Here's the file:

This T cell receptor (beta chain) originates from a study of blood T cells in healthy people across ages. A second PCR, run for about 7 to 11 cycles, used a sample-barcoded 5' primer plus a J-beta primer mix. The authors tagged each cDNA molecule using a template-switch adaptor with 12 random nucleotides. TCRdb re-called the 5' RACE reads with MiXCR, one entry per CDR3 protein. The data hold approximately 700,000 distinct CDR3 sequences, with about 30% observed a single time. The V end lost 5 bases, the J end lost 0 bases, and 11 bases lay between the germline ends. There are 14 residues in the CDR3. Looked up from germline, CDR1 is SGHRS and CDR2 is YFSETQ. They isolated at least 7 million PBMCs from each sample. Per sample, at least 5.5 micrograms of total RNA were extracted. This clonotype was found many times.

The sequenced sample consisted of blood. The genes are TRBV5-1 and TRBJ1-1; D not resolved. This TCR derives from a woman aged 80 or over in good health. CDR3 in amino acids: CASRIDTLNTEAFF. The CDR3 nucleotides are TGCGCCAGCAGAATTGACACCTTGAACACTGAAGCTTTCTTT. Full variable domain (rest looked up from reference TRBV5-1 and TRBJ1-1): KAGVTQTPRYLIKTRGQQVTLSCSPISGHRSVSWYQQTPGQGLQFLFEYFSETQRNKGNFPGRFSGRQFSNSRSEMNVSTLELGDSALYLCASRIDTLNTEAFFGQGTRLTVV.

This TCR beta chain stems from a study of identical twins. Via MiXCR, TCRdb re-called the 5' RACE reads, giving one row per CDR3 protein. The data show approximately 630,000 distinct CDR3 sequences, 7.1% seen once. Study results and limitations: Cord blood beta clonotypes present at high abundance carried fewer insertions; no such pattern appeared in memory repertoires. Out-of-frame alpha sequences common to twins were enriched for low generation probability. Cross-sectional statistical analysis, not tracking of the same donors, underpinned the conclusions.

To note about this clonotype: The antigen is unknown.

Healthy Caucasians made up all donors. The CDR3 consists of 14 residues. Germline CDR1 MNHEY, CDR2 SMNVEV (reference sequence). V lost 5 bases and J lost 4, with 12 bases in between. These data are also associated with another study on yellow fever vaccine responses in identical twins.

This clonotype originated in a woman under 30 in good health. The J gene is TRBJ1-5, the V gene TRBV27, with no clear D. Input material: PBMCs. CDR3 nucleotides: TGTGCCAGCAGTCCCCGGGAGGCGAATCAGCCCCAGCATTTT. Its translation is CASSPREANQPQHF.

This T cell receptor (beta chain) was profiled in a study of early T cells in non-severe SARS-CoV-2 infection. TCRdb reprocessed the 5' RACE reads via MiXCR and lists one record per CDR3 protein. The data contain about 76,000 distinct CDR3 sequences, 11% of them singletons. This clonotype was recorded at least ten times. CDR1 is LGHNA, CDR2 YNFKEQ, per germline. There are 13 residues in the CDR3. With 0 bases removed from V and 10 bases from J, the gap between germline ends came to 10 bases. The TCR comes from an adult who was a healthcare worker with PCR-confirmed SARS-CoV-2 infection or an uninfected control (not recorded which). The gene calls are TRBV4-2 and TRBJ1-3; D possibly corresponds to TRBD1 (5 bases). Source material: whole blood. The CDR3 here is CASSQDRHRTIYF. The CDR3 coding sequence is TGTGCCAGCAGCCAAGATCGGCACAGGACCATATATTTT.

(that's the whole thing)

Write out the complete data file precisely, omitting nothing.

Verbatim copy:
This T cell receptor (beta chain) originates from a study of blood T cells in healthy people across ages. A second PCR, run for about 7 to 11 cycles, used a sample-barcoded 5' primer plus a J-beta primer mix. The authors tagged each cDNA molecule using a template-switch adaptor with 12 random nucleotides. TCRdb re-called the 5' RACE reads with MiXCR, one entry per CDR3 protein. The data hold approximately 700,000 distinct CDR3 sequences, with about 30% observed a single time. The V end lost 5 bases, the J end lost 0 bases, and 11 bases lay between the germline ends. There are 14 residues in the CDR3. Looked up from germline, CDR1 is SGHRS and CDR2 is YFSETQ. They isolated at least 7 million PBMCs from each sample. Per sample, at least 5.5 micrograms of total RNA were extracted. This clonotype was found many times.

The sequenced sample consisted of blood. The genes are TRBV5-1 and TRBJ1-1; D not resolved. This TCR derives from a woman aged 80 or over in good health. CDR3 in amino acids: CASRIDTLNTEAFF. The CDR3 nucleotides are TGCGCCAGCAGAATTGACACCTTGAACACTGAAGCTTTCTTT. Full variable domain (rest looked up from reference TRBV5-1 and TRBJ1-1): KAGVTQTPRYLIKTRGQQVTLSCSPISGHRSVSWYQQTPGQGLQFLFEYFSETQRNKGNFPGRFSGRQFSNSRSEMNVSTLELGDSALYLCASRIDTLNTEAFFGQGTRLTVV.

This TCR beta chain stems from a study of identical twins. Via MiXCR, TCRdb re-called the 5' RACE reads, giving one row per CDR3 protein. The data show approximately 630,000 distinct CDR3 sequences, 7.1% seen once. Study results and limitations: Cord blood beta clonotypes present at high abundance carried fewer insertions; no such pattern appeared in memory repertoires. Out-of-frame alpha sequences common to twins were enriched for low generation probability. Cross-sectional statistical analysis, not tracking of the same donors, underpinned the conclusions.

To note about this clonotype: The antigen is unknown.

Healthy Caucasians made up all donors. The CDR3 consists of 14 residues. Germline CDR1 MNHEY, CDR2 SMNVEV (reference sequence). V lost 5 bases and J lost 4, with 12 bases in between. These data are also associated with another study on yellow fever vaccine responses in identical twins.

This clonotype originated in a woman under 30 in good health. The J gene is TRBJ1-5, the V gene TRBV27, with no clear D. Input material: PBMCs. CDR3 nucleotides: TGTGCCAGCAGTCCCCGGGAGGCGAATCAGCCCCAGCATTTT. Its translation is CASSPREANQPQHF.

This T cell receptor (beta chain) was profiled in a study of early T cells in non-severe SARS-CoV-2 infection. TCRdb reprocessed the 5' RACE reads via MiXCR and lists one record per CDR3 protein. The data contain about 76,000 distinct CDR3 sequences, 11% of them singletons. This clonotype was recorded at least ten times. CDR1 is LGHNA, CDR2 YNFKEQ, per germline. There are 13 residues in the CDR3. With 0 bases removed from V and 10 bases from J, the gap between germline ends came to 10 bases. The TCR comes from an adult who was a healthcare worker with PCR-confirmed SARS-CoV-2 infection or an uninfected control (not recorded which). The gene calls are TRBV4-2 and TRBJ1-3; D possibly corresponds to TRBD1 (5 bases). Source material: whole blood. The CDR3 here is CASSQDRHRTIYF. The CDR3 coding sequence is TGTGCCAGCAGCCAAGATCGGCACAGGACCATATATTTT.